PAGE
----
Saturday, February 4, 2012

Proselytizing to Deaf Ears

Some people can't read. You'd think with the internet being as text-driven as it is, reading would be a valuable skill. Even for those of us who don't have good reading comprehension, you would imagine that would entail trying to go that extra mile to make sure you don't look like a massive asshole when you jump down someone's throat for something they never said.

Unfortunately, that doesn't seem to be the case.

For an explicit point, I give you Froborr's post, The Problem with Proselytizing, made on January 16th, 2012.  This particular post has rocked the boat in a lot of ways, and drew any number of trolls who don't seem to care to read, or don't want to read, to the Slacktiverse.

I was, tentatively, part of that discussion, but I didn't make my voice known immediately. Let me say I had the same visceral reaction to it seems a lot of atheists, especially in other parts of the internet, had. Despite that, I support the piece now more than ever - especially given all of the silencing criticisms leveled at it, and at the Slacktiverse community as a whole, and the fact that, y'know, I went back and read the damn thing.

At the heart of it is one little word - 'evil'. This isn't a word that I use a lot, and it's not a word I use lightly. When the word is used, I use it almost exclusively as a defining trait of the racist, bigoted, misogynistic homophobic Christianist Right. So let's start with that, since most atheists will agree with me that evil does seem to be endemic in a great many things that the Christianists do.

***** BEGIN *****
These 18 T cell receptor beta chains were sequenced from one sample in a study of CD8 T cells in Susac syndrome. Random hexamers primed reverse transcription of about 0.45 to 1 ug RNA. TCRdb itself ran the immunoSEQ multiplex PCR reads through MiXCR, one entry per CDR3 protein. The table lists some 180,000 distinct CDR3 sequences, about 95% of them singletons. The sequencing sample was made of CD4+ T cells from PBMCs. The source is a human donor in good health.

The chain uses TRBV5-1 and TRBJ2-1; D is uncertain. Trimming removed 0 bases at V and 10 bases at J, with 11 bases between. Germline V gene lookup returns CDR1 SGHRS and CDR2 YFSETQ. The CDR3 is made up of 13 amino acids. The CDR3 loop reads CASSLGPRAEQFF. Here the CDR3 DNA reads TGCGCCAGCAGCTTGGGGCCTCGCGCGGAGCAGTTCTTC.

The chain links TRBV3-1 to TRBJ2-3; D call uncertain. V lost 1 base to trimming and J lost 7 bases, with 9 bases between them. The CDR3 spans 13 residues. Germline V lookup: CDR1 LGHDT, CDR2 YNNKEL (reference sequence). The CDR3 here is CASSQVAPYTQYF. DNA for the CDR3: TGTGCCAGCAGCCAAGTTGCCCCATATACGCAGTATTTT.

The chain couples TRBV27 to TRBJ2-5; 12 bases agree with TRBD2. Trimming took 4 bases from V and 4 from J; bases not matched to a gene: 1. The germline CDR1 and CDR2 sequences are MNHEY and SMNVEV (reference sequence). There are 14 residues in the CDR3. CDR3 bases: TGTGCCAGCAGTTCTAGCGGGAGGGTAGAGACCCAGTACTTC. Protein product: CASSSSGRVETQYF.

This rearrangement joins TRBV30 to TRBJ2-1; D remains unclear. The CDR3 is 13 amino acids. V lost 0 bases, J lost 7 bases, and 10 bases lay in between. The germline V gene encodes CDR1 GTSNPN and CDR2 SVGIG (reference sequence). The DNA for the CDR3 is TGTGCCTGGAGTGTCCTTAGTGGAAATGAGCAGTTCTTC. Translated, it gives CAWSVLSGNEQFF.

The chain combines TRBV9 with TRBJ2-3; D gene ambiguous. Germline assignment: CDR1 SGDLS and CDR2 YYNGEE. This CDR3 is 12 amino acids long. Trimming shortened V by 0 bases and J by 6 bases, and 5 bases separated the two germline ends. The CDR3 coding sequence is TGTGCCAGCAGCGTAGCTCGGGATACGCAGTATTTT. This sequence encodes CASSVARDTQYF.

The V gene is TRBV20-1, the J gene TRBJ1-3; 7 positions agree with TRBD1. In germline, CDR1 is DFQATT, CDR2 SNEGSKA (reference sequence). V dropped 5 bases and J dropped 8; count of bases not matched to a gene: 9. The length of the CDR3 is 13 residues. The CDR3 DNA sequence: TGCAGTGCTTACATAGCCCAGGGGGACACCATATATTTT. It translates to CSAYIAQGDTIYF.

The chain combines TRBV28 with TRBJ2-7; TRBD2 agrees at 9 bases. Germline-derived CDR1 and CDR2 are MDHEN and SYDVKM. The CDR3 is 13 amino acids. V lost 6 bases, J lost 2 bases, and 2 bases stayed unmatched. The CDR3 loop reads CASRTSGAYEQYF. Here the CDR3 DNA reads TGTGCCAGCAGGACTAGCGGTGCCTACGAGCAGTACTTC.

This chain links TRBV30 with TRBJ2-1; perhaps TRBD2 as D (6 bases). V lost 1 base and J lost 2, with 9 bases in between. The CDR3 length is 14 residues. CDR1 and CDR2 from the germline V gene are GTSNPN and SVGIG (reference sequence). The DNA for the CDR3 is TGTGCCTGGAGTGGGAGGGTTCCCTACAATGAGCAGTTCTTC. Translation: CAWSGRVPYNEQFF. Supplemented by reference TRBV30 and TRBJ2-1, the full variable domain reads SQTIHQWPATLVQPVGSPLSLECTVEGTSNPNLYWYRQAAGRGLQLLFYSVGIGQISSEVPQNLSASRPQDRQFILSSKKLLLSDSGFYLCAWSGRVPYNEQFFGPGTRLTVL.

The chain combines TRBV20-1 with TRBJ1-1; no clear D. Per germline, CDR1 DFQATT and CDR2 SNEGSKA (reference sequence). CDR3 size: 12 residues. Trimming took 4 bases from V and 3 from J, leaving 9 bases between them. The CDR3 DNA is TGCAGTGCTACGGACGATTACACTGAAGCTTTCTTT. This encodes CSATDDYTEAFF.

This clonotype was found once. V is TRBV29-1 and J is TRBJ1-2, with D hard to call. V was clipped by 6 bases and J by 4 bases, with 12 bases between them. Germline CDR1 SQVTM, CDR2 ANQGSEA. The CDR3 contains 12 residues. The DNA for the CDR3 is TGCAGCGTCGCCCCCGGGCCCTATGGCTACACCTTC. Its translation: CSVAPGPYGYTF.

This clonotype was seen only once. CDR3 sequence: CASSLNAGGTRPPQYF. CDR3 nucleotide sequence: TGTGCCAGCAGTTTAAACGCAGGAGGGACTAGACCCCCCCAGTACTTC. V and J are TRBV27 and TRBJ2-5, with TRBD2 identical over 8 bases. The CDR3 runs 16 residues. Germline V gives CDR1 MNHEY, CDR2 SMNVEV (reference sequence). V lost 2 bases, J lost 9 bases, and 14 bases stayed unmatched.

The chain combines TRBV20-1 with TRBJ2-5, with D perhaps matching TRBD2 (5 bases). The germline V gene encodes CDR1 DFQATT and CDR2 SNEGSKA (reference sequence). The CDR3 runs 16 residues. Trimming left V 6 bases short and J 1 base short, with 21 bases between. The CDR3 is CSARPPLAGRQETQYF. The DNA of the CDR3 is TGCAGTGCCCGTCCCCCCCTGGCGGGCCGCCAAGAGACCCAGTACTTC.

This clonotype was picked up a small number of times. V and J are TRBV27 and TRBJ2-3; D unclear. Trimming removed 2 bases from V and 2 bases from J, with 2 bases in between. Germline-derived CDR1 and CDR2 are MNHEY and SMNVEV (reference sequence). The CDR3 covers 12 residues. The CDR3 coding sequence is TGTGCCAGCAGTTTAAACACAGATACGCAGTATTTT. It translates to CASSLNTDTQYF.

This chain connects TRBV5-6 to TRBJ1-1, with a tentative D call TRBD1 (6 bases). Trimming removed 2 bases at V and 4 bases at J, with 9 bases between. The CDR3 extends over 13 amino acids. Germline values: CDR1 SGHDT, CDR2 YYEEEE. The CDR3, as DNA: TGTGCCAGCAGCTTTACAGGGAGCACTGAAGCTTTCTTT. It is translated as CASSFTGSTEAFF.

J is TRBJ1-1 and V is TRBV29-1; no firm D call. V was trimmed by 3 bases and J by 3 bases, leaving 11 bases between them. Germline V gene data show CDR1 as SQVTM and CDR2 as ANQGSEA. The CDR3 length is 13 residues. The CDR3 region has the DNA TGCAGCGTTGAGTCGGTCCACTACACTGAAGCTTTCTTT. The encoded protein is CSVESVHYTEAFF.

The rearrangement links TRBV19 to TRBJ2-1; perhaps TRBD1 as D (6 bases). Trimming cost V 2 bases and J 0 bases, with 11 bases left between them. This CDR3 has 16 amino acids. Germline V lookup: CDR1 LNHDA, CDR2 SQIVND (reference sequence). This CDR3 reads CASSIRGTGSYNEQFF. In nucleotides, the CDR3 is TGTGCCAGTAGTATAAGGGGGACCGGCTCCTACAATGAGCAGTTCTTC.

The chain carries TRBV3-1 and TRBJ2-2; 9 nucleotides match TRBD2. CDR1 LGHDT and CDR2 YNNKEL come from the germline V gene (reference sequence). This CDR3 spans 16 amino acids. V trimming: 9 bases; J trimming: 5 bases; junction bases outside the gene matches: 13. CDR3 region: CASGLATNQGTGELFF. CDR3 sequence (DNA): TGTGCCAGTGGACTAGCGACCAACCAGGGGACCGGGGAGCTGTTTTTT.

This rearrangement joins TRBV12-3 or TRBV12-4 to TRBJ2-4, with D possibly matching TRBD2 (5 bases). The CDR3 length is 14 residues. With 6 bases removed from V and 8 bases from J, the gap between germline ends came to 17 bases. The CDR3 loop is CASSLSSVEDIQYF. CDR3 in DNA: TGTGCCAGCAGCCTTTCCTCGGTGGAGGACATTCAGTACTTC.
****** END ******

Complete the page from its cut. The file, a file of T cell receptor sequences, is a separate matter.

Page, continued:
What is the defining trait of any of that? What makes someone openly try to pass racist laws? Attack gay people, and tell them from a public platform that they don't deserve equal rights? Drive gay teens to suicide, and then stand by and do nothing about it? Cause a previously reputable organization like Susan Komen to abandon a worthwhile cause based on lies about Planned Parenthood?

If you answered religion, you're wrong.

The defining trait of all of that is a lack of empathy, and an inability to understand what other people go through. It's an inability to see, and respect, what is at the core of other people's identities. Religion is the mask that this all-too-human trait often wears, but religion itself is not the cause. Religion is a tool, and nothing more. What we see here is a lack of respect for other people.